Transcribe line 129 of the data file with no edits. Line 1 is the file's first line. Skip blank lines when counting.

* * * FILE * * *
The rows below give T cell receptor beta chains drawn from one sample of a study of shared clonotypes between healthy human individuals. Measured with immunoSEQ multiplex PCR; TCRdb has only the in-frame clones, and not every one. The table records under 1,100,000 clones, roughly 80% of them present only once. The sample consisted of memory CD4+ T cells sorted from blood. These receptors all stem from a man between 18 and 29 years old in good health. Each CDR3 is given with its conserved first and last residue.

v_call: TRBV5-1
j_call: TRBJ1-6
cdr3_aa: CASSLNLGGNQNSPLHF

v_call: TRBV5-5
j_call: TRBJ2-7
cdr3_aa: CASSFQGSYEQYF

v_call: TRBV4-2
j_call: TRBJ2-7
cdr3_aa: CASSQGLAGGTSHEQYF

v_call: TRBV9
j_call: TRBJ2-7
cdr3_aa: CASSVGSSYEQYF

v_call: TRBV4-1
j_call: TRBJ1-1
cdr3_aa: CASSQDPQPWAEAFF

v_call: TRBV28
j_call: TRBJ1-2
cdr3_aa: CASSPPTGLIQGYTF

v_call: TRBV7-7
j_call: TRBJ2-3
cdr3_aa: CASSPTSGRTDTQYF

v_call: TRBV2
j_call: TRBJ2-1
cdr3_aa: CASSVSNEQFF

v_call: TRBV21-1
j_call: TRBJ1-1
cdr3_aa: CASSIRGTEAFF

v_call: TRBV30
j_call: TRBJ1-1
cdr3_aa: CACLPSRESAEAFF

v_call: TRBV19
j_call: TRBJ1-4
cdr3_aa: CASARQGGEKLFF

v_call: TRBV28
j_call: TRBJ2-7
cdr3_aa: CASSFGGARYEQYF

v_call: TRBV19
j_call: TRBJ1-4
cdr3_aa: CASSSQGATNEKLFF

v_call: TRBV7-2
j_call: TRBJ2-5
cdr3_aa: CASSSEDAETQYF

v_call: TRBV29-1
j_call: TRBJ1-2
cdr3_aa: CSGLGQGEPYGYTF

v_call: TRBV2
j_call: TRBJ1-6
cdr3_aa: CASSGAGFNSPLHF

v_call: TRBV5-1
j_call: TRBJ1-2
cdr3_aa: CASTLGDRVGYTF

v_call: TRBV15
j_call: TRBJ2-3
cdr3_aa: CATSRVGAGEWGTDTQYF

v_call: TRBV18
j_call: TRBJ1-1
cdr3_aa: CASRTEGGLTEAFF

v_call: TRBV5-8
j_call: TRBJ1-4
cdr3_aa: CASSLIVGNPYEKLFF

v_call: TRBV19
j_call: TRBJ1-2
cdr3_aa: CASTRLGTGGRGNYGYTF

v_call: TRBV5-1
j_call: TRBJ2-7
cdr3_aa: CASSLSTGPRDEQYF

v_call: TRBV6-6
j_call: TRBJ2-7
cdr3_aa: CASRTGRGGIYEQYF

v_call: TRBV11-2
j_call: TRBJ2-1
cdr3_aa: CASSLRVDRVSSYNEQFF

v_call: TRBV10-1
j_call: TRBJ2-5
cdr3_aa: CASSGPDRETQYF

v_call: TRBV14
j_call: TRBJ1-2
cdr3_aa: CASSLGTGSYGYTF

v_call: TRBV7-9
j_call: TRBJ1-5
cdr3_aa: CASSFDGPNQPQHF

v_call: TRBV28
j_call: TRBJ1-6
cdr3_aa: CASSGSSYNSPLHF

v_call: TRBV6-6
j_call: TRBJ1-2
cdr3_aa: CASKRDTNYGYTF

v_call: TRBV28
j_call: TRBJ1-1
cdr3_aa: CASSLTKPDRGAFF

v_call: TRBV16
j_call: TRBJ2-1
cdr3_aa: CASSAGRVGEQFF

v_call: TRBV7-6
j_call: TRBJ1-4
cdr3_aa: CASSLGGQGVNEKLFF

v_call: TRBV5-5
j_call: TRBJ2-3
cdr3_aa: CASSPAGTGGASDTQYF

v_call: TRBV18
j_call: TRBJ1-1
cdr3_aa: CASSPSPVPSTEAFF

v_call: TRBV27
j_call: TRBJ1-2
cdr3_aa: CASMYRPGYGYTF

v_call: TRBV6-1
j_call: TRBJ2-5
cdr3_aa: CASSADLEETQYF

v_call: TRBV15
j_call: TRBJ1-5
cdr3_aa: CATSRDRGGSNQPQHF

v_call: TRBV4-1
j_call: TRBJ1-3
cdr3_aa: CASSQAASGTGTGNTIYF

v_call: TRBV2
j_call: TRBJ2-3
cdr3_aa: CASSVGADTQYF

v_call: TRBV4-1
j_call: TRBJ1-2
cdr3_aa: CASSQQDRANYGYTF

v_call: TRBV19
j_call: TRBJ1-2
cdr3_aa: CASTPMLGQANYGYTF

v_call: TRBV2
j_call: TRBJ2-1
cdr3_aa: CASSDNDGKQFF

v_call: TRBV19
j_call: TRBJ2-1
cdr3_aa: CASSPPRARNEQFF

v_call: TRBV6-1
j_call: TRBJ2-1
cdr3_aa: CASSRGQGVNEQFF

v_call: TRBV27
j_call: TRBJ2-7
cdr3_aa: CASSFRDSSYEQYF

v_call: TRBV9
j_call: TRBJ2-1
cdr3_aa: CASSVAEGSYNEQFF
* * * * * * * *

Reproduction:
j_call: TRBJ2-1